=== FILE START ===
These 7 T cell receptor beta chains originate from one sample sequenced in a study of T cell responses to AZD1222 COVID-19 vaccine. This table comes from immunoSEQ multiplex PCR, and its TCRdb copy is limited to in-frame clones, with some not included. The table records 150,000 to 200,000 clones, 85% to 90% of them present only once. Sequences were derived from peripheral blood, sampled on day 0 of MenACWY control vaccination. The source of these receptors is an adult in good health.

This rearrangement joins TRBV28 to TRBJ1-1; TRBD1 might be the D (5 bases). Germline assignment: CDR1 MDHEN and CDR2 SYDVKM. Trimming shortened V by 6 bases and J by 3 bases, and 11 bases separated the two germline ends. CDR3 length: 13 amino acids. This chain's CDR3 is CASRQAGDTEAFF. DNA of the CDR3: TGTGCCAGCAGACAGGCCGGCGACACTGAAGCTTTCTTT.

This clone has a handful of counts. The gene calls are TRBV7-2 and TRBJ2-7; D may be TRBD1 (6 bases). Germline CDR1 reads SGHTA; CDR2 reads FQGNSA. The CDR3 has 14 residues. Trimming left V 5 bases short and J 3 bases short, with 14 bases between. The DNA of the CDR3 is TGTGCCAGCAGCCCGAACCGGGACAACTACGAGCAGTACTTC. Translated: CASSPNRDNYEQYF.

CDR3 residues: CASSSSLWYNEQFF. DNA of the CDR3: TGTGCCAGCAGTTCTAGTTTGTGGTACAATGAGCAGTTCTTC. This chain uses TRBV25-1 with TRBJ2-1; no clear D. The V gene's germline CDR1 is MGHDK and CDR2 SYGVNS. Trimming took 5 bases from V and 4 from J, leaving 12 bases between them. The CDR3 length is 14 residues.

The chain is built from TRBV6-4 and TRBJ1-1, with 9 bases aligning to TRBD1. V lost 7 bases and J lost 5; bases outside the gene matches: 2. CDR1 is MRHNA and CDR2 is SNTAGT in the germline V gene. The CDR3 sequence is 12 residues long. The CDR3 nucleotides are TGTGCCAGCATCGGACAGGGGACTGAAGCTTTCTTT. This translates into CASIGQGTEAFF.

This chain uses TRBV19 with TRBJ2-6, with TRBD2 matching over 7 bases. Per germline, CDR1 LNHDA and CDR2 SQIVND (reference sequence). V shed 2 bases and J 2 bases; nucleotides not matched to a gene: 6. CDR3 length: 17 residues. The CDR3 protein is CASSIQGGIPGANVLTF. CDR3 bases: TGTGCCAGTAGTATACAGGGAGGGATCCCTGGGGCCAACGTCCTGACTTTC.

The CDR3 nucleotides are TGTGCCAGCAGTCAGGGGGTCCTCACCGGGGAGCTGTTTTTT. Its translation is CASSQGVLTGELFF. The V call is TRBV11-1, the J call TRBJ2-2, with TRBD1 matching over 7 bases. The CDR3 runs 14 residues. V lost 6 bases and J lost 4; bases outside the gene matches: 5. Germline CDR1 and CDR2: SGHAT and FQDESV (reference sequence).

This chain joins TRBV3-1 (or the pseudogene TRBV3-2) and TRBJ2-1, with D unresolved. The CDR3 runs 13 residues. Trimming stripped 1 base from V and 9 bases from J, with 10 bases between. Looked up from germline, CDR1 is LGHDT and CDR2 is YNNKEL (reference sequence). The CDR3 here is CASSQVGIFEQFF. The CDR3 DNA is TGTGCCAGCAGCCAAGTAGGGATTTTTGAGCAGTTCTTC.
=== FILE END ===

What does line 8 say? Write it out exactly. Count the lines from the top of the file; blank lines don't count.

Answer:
This chain joins TRBV3-1 (or the pseudogene TRBV3-2) and TRBJ2-1, with D unresolved. The CDR3 runs 13 residues. Trimming stripped 1 base from V and 9 bases from J, with 10 bases between. Looked up from germline, CDR1 is LGHDT and CDR2 is YNNKEL (reference sequence). The CDR3 here is CASSQVGIFEQFF. The CDR3 DNA is TGTGCCAGCAGCCAAGTAGGGATTTTTGAGCAGTTCTTC.